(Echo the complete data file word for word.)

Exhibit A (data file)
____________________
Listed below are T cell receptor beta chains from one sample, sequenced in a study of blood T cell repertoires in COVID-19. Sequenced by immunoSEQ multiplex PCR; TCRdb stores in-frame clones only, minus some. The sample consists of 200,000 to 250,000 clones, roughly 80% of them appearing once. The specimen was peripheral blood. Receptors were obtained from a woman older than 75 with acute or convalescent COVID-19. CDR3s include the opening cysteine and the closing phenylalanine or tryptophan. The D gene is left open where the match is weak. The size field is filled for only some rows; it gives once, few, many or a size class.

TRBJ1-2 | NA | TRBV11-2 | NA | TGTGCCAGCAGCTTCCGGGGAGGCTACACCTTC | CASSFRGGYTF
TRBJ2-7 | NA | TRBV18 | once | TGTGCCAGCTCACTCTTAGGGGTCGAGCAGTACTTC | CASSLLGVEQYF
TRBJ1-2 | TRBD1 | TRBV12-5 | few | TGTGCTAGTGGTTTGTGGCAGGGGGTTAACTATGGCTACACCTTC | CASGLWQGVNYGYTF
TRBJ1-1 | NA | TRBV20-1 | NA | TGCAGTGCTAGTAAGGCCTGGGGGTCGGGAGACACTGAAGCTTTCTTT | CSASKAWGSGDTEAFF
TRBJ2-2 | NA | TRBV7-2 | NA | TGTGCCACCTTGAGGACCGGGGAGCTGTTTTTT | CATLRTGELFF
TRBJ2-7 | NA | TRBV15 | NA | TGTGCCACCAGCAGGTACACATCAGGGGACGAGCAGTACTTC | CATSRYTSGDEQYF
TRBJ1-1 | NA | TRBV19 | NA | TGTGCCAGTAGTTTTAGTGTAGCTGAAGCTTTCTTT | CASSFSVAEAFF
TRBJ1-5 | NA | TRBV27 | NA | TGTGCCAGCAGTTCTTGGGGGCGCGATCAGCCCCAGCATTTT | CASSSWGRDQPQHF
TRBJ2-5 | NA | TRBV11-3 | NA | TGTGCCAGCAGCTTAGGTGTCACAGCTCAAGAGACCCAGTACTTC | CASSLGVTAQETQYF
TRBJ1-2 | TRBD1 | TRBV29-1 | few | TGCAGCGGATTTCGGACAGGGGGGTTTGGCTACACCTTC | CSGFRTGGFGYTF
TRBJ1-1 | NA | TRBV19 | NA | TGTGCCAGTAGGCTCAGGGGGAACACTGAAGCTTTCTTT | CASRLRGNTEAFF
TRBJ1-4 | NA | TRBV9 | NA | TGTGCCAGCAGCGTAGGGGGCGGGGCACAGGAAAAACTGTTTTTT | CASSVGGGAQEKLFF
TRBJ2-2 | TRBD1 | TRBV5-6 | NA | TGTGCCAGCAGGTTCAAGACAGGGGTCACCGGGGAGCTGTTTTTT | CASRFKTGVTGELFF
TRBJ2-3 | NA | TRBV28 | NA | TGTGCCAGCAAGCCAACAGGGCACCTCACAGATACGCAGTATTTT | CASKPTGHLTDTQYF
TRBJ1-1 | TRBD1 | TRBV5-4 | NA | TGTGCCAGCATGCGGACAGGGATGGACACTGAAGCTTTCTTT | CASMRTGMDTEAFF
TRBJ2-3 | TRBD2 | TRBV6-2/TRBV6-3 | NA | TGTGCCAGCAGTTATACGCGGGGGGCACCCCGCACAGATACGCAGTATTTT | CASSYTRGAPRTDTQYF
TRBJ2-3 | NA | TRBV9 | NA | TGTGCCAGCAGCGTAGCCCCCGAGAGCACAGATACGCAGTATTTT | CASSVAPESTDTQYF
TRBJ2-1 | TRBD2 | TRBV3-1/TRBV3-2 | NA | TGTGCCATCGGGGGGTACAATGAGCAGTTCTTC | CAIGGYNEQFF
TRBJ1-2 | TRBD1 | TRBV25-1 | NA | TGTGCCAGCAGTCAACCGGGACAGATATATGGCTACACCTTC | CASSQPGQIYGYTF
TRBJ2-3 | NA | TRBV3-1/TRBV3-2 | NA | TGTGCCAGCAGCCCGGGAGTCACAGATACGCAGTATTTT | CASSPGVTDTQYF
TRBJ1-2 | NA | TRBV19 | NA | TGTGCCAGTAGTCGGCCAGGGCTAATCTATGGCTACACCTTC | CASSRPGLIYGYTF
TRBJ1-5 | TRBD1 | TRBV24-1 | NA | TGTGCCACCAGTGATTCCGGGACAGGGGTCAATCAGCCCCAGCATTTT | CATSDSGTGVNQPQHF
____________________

Listed below are T cell receptor beta chains from one sample, sequenced in a study of blood T cell repertoires in COVID-19. Sequenced by immunoSEQ multiplex PCR; TCRdb stores in-frame clones only, minus some. The sample consists of 200,000 to 250,000 clones, roughly 80% of them appearing once. The specimen was peripheral blood. Receptors were obtained from a woman older than 75 with acute or convalescent COVID-19. CDR3s include the opening cysteine and the closing phenylalanine or tryptophan. The D gene is left open where the match is weak. The size field is filled for only some rows; it gives once, few, many or a size class.

TRBJ1-2 | NA | TRBV11-2 | NA | TGTGCCAGCAGCTTCCGGGGAGGCTACACCTTC | CASSFRGGYTF
TRBJ2-7 | NA | TRBV18 | once | TGTGCCAGCTCACTCTTAGGGGTCGAGCAGTACTTC | CASSLLGVEQYF
TRBJ1-2 | TRBD1 | TRBV12-5 | few | TGTGCTAGTGGTTTGTGGCAGGGGGTTAACTATGGCTACACCTTC | CASGLWQGVNYGYTF
TRBJ1-1 | NA | TRBV20-1 | NA | TGCAGTGCTAGTAAGGCCTGGGGGTCGGGAGACACTGAAGCTTTCTTT | CSASKAWGSGDTEAFF
TRBJ2-2 | NA | TRBV7-2 | NA | TGTGCCACCTTGAGGACCGGGGAGCTGTTTTTT | CATLRTGELFF
TRBJ2-7 | NA | TRBV15 | NA | TGTGCCACCAGCAGGTACACATCAGGGGACGAGCAGTACTTC | CATSRYTSGDEQYF
TRBJ1-1 | NA | TRBV19 | NA | TGTGCCAGTAGTTTTAGTGTAGCTGAAGCTTTCTTT | CASSFSVAEAFF
TRBJ1-5 | NA | TRBV27 | NA | TGTGCCAGCAGTTCTTGGGGGCGCGATCAGCCCCAGCATTTT | CASSSWGRDQPQHF
TRBJ2-5 | NA | TRBV11-3 | NA | TGTGCCAGCAGCTTAGGTGTCACAGCTCAAGAGACCCAGTACTTC | CASSLGVTAQETQYF
TRBJ1-2 | TRBD1 | TRBV29-1 | few | TGCAGCGGATTTCGGACAGGGGGGTTTGGCTACACCTTC | CSGFRTGGFGYTF
TRBJ1-1 | NA | TRBV19 | NA | TGTGCCAGTAGGCTCAGGGGGAACACTGAAGCTTTCTTT | CASRLRGNTEAFF
TRBJ1-4 | NA | TRBV9 | NA | TGTGCCAGCAGCGTAGGGGGCGGGGCACAGGAAAAACTGTTTTTT | CASSVGGGAQEKLFF
TRBJ2-2 | TRBD1 | TRBV5-6 | NA | TGTGCCAGCAGGTTCAAGACAGGGGTCACCGGGGAGCTGTTTTTT | CASRFKTGVTGELFF
TRBJ2-3 | NA | TRBV28 | NA | TGTGCCAGCAAGCCAACAGGGCACCTCACAGATACGCAGTATTTT | CASKPTGHLTDTQYF
TRBJ1-1 | TRBD1 | TRBV5-4 | NA | TGTGCCAGCATGCGGACAGGGATGGACACTGAAGCTTTCTTT | CASMRTGMDTEAFF
TRBJ2-3 | TRBD2 | TRBV6-2/TRBV6-3 | NA | TGTGCCAGCAGTTATACGCGGGGGGCACCCCGCACAGATACGCAGTATTTT | CASSYTRGAPRTDTQYF
TRBJ2-3 | NA | TRBV9 | NA | TGTGCCAGCAGCGTAGCCCCCGAGAGCACAGATACGCAGTATTTT | CASSVAPESTDTQYF
TRBJ2-1 | TRBD2 | TRBV3-1/TRBV3-2 | NA | TGTGCCATCGGGGGGTACAATGAGCAGTTCTTC | CAIGGYNEQFF
TRBJ1-2 | TRBD1 | TRBV25-1 | NA | TGTGCCAGCAGTCAACCGGGACAGATATATGGCTACACCTTC | CASSQPGQIYGYTF
TRBJ2-3 | NA | TRBV3-1/TRBV3-2 | NA | TGTGCCAGCAGCCCGGGAGTCACAGATACGCAGTATTTT | CASSPGVTDTQYF
TRBJ1-2 | NA | TRBV19 | NA | TGTGCCAGTAGTCGGCCAGGGCTAATCTATGGCTACACCTTC | CASSRPGLIYGYTF
TRBJ1-5 | TRBD1 | TRBV24-1 | NA | TGTGCCACCAGTGATTCCGGGACAGGGGTCAATCAGCCCCAGCATTTT | CATSDSGTGVNQPQHF